Last week, Gov. Kathy Hochul signed legislation protecting undocumented immigrants from blackmail. The new law makes it illegal to threaten to report someone’s immigration status to Immigration and Customs Enforcement (ICE).

“New York is built on the hard work and determination of generations of immigrants, and we need to support people who are trying to build better lives for themselves and their families,” Gov. Hochul said in a statement. “This legislation will protect New Yorkers from bad actors who use extortion or coercion due to their immigration status, and make our state safer against vile threats and intimidation.”

The new law allows people to be prosecuted for blackmailing undocumented immigrants by threatening to incite deportation proceedings. Before Gov. Hochul signed this legislation, it was only illegal to threaten reporting someone’s immigration status in cases related to labor or sex trafficking. 

Similar measures have already been enacted elsewhere throughout the United States, including in California, Colorado, Maryland and Virginia. 

“For an undocumented immigrant who fled danger in their home country, being reported to ICE can be a death sentence, yet sadly, far too many people are willing to take advantage of our more vulnerable neighbors by threatening to reveal their immigration status in order to exploit them in some way,” said Sen. Anna M. Kaplan, the state senator who sponsored the bill. “By enacting this long-overdue measure, we’re updating the laws on extortion and coercion to ensure that immigrant New Yorkers aren’t left vulnerable to such vile threats.”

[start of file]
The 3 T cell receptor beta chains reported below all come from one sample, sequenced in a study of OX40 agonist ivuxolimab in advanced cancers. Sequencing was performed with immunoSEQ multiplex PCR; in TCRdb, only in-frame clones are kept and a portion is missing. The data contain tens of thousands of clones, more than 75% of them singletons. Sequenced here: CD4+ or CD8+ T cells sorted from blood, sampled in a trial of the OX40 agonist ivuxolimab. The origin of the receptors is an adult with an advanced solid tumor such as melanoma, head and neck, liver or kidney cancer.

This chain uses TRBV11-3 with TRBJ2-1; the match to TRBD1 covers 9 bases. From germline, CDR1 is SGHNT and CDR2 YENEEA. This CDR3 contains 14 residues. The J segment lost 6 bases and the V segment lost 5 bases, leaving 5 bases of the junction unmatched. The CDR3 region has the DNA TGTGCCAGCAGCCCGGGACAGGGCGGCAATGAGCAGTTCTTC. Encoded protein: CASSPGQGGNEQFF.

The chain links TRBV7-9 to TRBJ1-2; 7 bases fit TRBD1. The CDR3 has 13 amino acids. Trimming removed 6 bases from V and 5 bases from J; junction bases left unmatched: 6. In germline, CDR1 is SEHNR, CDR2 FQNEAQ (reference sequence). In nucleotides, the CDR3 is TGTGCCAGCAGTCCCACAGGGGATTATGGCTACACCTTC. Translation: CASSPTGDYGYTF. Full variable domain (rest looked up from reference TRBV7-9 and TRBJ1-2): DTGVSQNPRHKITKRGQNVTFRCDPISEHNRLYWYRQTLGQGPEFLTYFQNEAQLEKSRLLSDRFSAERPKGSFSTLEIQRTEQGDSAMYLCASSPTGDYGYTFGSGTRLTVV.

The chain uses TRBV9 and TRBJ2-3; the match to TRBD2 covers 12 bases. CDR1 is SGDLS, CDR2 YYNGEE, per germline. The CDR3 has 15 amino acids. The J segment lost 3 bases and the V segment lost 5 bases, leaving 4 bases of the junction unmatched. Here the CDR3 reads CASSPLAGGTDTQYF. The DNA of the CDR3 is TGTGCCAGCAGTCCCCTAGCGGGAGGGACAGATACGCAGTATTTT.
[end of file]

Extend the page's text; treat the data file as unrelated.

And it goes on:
Bushwick’s own state senator, Sen. Julia Salazar, is pushing for more. 

“This is good,” Sen. Salazar said in a recent tweet. “However, we can and should take the next step to protect immigrant New Yorkers from ICE: Let’s pass the New York for All Act.”

The New York for All Act, endorsed by Sen. Salazar, “prohibits state and local officers from enforcing federal immigration laws, funneling people into ICE custody, and sharing sensitive information with ICE. It prohibits ICE from entering non-public areas of state and local property without a judicial warrant. It also ensures that people in custody are given notice of their rights before being interviewed by ICE, and starts the process of limiting ICE access to state information databases.”

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